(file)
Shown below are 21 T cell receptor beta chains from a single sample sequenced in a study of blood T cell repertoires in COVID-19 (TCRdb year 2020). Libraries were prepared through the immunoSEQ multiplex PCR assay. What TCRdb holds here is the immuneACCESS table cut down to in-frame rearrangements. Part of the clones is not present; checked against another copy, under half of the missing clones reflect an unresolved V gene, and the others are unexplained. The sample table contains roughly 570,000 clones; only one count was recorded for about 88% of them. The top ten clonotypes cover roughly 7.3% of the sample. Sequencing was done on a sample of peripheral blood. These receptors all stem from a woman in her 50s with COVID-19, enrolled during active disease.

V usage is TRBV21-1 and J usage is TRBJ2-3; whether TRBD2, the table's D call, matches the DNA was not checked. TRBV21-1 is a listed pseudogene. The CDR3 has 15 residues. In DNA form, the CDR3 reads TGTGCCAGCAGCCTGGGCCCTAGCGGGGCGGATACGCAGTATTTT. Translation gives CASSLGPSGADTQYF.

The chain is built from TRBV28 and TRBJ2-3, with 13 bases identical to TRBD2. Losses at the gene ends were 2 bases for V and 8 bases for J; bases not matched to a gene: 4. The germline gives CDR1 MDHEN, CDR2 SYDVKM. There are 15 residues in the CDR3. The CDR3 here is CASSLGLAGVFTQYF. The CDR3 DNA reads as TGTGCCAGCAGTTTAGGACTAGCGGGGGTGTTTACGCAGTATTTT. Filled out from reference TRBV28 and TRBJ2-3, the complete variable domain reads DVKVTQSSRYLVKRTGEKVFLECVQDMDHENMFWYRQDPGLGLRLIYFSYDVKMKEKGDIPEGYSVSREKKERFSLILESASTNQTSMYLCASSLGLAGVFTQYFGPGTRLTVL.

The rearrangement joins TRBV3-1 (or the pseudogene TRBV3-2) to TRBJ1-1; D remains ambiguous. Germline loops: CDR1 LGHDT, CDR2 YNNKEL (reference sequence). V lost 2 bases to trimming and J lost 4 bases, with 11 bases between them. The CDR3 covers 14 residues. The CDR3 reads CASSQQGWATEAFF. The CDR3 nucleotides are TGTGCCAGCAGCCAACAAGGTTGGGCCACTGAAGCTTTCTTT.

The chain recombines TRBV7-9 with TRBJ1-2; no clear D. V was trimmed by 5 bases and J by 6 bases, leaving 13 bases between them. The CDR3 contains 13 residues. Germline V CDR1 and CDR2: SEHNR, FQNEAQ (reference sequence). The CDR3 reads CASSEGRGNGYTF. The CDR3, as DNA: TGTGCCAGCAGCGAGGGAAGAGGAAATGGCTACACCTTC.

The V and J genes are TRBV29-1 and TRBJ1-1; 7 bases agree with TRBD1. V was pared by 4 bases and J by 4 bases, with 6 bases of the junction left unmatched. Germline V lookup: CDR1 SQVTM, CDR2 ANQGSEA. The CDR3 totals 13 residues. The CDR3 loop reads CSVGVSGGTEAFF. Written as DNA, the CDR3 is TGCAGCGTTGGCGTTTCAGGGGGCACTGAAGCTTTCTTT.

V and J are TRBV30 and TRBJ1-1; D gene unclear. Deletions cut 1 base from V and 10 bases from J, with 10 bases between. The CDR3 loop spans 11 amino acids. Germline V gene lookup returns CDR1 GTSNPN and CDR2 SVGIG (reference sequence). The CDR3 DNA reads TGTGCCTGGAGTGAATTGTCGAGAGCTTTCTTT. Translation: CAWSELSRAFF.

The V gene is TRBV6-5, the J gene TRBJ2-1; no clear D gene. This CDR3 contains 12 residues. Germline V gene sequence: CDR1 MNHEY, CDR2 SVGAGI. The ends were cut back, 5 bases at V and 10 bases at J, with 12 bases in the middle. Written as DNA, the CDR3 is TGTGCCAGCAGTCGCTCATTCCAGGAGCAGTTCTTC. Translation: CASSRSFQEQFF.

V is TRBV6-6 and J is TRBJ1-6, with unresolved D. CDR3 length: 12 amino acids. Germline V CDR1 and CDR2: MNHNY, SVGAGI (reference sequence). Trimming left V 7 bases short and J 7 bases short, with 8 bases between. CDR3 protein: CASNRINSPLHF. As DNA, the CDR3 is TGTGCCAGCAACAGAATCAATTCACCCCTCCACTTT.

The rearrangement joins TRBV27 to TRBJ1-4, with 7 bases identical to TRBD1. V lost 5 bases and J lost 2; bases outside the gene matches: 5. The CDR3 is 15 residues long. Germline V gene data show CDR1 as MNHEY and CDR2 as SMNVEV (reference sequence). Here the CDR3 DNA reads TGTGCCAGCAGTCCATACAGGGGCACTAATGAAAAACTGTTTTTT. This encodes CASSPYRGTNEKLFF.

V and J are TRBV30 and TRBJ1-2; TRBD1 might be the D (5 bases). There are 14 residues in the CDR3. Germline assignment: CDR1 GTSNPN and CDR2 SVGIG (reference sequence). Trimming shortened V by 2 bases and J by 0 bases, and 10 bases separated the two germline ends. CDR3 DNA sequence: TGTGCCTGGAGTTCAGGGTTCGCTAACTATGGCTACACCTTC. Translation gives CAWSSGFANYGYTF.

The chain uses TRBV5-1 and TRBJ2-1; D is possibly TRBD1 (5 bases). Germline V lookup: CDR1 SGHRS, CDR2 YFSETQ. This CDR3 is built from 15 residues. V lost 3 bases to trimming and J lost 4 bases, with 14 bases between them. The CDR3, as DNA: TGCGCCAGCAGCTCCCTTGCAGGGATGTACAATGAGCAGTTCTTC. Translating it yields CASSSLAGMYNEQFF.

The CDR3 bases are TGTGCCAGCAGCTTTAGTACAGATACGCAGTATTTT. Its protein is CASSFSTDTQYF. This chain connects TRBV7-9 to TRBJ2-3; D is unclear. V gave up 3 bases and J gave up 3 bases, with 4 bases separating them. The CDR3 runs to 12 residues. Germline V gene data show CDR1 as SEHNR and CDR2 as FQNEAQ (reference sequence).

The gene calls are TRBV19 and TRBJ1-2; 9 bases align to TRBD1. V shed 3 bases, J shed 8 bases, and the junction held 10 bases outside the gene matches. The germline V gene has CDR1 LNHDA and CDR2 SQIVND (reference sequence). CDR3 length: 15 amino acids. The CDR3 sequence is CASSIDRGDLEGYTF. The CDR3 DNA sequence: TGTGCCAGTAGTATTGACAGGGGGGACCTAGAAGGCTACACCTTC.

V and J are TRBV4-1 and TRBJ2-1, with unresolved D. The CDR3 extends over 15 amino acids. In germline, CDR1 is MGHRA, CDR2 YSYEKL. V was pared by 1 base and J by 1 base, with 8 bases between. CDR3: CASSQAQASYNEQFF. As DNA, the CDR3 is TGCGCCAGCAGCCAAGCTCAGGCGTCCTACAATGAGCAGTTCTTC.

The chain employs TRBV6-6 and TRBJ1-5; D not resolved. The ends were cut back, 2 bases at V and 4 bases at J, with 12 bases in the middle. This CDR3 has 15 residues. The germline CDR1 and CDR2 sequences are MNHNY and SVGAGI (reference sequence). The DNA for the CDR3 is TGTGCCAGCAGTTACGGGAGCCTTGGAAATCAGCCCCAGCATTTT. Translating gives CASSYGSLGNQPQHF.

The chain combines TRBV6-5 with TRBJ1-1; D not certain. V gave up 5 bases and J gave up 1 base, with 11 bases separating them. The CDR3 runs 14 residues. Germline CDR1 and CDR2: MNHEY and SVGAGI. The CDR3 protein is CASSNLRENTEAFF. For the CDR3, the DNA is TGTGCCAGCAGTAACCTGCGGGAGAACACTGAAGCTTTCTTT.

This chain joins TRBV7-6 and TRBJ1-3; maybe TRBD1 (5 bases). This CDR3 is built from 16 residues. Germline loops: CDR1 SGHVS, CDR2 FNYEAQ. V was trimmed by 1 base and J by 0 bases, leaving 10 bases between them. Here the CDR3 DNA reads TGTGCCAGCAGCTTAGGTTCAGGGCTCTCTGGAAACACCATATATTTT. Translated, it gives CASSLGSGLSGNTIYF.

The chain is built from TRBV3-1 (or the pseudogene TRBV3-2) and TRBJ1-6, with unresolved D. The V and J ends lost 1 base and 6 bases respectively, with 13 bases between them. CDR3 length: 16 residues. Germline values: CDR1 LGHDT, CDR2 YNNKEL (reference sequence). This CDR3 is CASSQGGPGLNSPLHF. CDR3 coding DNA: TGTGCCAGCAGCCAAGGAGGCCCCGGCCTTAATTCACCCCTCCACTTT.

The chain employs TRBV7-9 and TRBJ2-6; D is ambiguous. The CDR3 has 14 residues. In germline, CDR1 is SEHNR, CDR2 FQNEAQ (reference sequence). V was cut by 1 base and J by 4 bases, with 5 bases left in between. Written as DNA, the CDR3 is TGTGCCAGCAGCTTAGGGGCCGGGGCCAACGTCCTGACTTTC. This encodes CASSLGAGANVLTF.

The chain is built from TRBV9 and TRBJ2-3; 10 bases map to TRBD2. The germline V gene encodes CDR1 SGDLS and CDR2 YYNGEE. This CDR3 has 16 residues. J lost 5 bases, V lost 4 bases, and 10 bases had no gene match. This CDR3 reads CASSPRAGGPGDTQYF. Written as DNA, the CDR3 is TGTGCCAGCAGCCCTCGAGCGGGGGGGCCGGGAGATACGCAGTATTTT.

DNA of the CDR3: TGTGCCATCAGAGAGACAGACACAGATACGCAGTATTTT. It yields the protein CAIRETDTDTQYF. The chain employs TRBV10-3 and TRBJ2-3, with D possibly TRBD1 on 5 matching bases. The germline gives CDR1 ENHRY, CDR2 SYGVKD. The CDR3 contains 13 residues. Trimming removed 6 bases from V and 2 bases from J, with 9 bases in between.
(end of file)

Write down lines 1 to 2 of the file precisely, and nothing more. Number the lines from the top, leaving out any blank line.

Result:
Shown below are 21 T cell receptor beta chains from a single sample sequenced in a study of blood T cell repertoires in COVID-19 (TCRdb year 2020). Libraries were prepared through the immunoSEQ multiplex PCR assay. What TCRdb holds here is the immuneACCESS table cut down to in-frame rearrangements. Part of the clones is not present; checked against another copy, under half of the missing clones reflect an unresolved V gene, and the others are unexplained. The sample table contains roughly 570,000 clones; only one count was recorded for about 88% of them. The top ten clonotypes cover roughly 7.3% of the sample. Sequencing was done on a sample of peripheral blood. These receptors all stem from a woman in her 50s with COVID-19, enrolled during active disease.

V usage is TRBV21-1 and J usage is TRBJ2-3; whether TRBD2, the table's D call, matches the DNA was not checked. TRBV21-1 is a listed pseudogene. The CDR3 has 15 residues. In DNA form, the CDR3 reads TGTGCCAGCAGCCTGGGCCCTAGCGGGGCGGATACGCAGTATTTT. Translation gives CASSLGPSGADTQYF.